Temporal discounting rates have become a popular dependent variable in social science research. While choice procedures are commonly employed to measure discounting rates, equivalent present value (EPV) procedures may be more sensitive to experimental manipulation. However, their use has been impeded by the absence of test-retest reliability data. Staff and students at a regional Australian university (n = 53) participated in a matching EPV temporal discounting procedure in 2 sessions, 2 weeks apart, completing 30 one-shot, second-price auctions for two amounts, with delays ranging from 1-43 days. Discounting rates were estimated using hyperbolic and exponential models, as well as atheoretical area under the curve (AuC) analyses. Test-retest (relative) stability of the EPV procedure compared favorably with choice procedures (r = 0.75). Where discounting rates are used as a dependent variable, brief EPV procedures combined with atheoretical analyses of discounting rates are a more sensitive means to detect subtle experimental effects. (Contains 2 tables and 5 footnotes.)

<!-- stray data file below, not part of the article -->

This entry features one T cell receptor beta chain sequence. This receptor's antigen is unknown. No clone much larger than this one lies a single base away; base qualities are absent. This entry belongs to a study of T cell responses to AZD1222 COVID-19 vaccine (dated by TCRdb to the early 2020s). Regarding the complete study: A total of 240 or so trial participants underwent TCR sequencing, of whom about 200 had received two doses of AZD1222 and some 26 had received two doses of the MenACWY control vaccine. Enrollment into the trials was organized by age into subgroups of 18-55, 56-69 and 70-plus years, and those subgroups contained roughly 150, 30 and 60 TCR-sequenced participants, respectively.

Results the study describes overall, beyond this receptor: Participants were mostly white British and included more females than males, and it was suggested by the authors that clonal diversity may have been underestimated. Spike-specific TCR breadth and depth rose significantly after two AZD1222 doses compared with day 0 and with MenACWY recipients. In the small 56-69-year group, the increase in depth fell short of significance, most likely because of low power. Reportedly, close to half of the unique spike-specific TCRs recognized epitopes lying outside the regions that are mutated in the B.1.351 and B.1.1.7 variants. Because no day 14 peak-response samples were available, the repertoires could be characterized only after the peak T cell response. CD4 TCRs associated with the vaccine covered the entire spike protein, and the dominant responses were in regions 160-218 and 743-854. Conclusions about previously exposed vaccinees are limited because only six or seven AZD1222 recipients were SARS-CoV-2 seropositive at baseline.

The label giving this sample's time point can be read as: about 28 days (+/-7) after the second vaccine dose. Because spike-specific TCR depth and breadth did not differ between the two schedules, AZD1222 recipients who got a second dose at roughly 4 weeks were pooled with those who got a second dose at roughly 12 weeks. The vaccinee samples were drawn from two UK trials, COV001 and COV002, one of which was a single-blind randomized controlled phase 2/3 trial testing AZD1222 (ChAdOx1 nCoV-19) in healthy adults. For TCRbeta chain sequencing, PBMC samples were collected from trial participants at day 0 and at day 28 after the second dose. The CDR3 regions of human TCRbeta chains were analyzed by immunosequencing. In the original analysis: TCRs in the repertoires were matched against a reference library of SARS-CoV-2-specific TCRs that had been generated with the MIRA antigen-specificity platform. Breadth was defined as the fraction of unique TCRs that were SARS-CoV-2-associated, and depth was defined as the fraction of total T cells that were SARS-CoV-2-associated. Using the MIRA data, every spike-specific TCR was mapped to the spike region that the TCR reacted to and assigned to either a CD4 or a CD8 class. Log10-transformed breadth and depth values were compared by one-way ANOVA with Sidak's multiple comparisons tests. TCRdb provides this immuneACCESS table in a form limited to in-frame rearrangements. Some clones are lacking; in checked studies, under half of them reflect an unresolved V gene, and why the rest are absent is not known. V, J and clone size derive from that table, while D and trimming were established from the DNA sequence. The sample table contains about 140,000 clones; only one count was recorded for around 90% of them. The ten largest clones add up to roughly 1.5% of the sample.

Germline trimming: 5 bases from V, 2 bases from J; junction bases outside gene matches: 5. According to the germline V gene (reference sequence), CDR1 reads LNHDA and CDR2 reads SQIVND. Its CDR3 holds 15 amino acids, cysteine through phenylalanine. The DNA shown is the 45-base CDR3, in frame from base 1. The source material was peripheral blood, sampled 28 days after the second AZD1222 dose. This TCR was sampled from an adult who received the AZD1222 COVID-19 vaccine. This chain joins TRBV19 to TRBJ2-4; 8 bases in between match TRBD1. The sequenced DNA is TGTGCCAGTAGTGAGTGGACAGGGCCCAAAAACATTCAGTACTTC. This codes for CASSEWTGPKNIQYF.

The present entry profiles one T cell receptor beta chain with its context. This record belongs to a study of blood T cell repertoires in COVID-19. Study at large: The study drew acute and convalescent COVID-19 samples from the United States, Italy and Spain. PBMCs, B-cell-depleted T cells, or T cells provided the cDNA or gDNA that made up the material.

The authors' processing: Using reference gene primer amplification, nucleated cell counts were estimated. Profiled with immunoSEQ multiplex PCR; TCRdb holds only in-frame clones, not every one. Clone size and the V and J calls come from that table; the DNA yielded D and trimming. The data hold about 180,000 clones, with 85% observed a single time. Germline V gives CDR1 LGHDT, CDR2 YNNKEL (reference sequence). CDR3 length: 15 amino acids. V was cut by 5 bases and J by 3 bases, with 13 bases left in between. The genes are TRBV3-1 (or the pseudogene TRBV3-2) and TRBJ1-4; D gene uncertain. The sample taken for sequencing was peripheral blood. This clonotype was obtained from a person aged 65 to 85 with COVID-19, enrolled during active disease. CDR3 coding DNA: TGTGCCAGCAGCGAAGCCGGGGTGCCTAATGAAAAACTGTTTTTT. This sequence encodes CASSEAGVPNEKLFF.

|Number of pages||14|
|Publication status||Published - Mar 2012|
Harrison, J., & McKay, R. (2012). Delay discounting rates are temporally stable in an equivalent present value procedure using theoretical and area under the curve analyses. Psychological Record, 62(2), 307-320.